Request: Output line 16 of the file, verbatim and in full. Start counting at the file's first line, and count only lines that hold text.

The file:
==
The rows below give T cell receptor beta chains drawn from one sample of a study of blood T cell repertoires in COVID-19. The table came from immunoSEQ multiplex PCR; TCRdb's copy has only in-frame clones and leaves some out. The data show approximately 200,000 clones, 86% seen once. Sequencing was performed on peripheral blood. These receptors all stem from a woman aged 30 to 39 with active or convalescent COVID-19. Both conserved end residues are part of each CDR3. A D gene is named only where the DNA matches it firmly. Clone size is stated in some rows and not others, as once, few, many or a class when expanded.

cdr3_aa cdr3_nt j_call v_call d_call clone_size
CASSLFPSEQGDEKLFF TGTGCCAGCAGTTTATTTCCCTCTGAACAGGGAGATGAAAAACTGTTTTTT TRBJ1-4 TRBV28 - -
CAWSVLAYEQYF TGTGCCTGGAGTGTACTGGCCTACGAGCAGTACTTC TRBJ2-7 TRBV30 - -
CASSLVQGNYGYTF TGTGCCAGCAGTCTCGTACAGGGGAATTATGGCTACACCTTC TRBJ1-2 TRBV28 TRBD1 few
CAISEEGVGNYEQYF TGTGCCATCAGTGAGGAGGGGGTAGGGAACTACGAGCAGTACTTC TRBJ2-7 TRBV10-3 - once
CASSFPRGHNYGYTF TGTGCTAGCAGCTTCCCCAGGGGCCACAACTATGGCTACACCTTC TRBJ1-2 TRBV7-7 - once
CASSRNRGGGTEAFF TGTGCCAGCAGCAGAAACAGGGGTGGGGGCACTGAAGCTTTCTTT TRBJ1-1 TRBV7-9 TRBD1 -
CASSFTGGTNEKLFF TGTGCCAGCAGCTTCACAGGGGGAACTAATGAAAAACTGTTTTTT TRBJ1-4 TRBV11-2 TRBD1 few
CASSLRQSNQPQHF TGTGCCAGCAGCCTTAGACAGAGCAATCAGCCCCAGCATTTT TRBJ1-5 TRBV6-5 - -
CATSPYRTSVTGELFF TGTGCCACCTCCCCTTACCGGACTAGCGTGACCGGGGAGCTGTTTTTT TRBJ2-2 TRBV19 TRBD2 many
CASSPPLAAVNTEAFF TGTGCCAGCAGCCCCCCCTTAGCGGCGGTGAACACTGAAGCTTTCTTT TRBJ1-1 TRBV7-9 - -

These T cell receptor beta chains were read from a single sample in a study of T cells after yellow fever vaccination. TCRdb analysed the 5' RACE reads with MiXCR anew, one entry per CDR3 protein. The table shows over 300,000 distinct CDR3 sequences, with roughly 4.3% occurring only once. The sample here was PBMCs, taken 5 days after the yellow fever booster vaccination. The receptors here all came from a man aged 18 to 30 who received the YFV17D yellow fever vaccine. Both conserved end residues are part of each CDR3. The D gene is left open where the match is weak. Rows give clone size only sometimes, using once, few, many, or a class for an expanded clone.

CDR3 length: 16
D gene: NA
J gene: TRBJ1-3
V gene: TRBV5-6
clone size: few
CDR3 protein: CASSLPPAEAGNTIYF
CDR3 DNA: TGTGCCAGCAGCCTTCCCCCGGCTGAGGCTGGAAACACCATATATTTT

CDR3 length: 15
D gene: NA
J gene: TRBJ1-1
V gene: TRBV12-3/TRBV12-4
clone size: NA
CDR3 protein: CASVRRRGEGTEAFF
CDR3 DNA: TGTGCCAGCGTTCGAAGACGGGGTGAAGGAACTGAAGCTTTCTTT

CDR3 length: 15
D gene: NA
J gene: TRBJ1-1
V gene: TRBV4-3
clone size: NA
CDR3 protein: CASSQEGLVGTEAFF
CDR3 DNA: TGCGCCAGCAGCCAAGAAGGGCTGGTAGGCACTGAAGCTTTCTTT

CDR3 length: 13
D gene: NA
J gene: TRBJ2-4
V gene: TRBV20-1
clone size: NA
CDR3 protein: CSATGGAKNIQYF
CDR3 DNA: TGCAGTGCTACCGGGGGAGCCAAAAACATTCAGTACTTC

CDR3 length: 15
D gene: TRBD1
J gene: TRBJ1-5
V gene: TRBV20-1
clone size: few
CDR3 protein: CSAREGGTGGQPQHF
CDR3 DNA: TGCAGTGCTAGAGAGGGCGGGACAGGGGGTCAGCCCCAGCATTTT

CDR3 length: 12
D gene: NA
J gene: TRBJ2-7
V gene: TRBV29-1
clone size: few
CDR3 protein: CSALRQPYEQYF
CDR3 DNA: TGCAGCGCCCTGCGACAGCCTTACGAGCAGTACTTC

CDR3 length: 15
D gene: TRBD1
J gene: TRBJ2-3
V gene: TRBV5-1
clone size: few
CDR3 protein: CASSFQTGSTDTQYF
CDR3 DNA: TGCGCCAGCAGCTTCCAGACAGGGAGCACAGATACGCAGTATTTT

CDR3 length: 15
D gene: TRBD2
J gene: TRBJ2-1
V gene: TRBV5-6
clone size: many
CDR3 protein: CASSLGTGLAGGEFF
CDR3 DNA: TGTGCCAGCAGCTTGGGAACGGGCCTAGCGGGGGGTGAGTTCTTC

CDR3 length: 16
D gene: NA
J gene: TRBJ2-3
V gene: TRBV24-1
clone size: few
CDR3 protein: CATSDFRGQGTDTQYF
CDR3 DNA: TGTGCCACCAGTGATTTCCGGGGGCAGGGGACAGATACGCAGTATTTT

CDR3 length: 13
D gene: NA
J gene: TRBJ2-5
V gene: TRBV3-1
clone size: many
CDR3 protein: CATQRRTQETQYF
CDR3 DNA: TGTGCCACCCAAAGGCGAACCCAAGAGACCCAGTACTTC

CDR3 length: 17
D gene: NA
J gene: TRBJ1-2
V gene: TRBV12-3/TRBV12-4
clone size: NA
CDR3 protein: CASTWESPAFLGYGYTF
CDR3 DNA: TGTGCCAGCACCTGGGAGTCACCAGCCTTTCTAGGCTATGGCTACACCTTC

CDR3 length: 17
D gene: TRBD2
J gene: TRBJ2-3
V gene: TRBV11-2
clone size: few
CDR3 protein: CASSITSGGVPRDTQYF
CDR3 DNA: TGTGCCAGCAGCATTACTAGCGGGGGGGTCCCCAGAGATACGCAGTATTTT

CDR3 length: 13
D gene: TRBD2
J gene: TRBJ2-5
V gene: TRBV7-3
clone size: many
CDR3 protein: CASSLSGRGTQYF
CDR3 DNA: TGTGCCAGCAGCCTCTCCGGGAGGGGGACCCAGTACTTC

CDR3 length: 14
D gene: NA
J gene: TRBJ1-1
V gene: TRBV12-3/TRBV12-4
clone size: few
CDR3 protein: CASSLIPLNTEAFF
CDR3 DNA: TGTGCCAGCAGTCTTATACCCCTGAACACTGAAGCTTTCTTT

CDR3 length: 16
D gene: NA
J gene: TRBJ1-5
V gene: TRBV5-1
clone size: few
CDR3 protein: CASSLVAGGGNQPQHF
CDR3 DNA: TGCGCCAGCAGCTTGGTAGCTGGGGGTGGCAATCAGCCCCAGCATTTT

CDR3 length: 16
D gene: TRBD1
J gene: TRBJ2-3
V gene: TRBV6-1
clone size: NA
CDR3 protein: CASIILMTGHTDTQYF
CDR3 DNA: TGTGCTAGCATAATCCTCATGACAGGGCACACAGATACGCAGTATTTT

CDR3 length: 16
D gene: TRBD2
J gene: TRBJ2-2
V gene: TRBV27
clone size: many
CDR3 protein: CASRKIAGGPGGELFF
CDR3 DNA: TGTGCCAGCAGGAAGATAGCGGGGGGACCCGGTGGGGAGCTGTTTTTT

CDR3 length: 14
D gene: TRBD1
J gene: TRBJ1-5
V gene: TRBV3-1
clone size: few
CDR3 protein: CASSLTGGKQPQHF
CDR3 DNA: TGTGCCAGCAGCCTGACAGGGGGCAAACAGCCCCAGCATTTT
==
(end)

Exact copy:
J gene: TRBJ1-3